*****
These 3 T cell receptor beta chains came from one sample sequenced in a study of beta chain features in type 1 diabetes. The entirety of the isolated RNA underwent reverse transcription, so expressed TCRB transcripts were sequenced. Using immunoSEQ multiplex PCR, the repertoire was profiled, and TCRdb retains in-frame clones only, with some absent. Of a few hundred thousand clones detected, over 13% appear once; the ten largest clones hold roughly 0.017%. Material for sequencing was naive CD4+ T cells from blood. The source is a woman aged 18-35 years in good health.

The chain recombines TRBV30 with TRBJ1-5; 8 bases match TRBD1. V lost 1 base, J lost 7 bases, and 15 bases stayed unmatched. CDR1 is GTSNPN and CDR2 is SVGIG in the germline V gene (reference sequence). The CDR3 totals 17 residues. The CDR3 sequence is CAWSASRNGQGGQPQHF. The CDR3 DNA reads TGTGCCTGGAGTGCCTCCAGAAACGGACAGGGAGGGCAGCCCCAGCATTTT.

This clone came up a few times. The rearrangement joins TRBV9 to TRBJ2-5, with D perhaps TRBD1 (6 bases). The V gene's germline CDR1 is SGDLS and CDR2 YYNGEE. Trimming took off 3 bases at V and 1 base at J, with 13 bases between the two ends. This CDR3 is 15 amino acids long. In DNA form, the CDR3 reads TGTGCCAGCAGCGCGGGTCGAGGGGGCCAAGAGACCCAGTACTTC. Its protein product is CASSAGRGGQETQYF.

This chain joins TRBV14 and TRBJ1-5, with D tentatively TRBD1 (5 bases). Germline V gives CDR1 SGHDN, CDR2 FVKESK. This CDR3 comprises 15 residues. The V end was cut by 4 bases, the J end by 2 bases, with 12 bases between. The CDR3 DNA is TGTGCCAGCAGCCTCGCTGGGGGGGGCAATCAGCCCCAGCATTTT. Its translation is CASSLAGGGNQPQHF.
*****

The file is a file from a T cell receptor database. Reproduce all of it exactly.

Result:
These 3 T cell receptor beta chains came from one sample sequenced in a study of beta chain features in type 1 diabetes. The entirety of the isolated RNA underwent reverse transcription, so expressed TCRB transcripts were sequenced. Using immunoSEQ multiplex PCR, the repertoire was profiled, and TCRdb retains in-frame clones only, with some absent. Of a few hundred thousand clones detected, over 13% appear once; the ten largest clones hold roughly 0.017%. Material for sequencing was naive CD4+ T cells from blood. The source is a woman aged 18-35 years in good health.

The chain recombines TRBV30 with TRBJ1-5; 8 bases match TRBD1. V lost 1 base, J lost 7 bases, and 15 bases stayed unmatched. CDR1 is GTSNPN and CDR2 is SVGIG in the germline V gene (reference sequence). The CDR3 totals 17 residues. The CDR3 sequence is CAWSASRNGQGGQPQHF. The CDR3 DNA reads TGTGCCTGGAGTGCCTCCAGAAACGGACAGGGAGGGCAGCCCCAGCATTTT.

This clone came up a few times. The rearrangement joins TRBV9 to TRBJ2-5, with D perhaps TRBD1 (6 bases). The V gene's germline CDR1 is SGDLS and CDR2 YYNGEE. Trimming took off 3 bases at V and 1 base at J, with 13 bases between the two ends. This CDR3 is 15 amino acids long. In DNA form, the CDR3 reads TGTGCCAGCAGCGCGGGTCGAGGGGGCCAAGAGACCCAGTACTTC. Its protein product is CASSAGRGGQETQYF.

This chain joins TRBV14 and TRBJ1-5, with D tentatively TRBD1 (5 bases). Germline V gives CDR1 SGHDN, CDR2 FVKESK. This CDR3 comprises 15 residues. The V end was cut by 4 bases, the J end by 2 bases, with 12 bases between. The CDR3 DNA is TGTGCCAGCAGCCTCGCTGGGGGGGGCAATCAGCCCCAGCATTTT. Its translation is CASSLAGGGNQPQHF.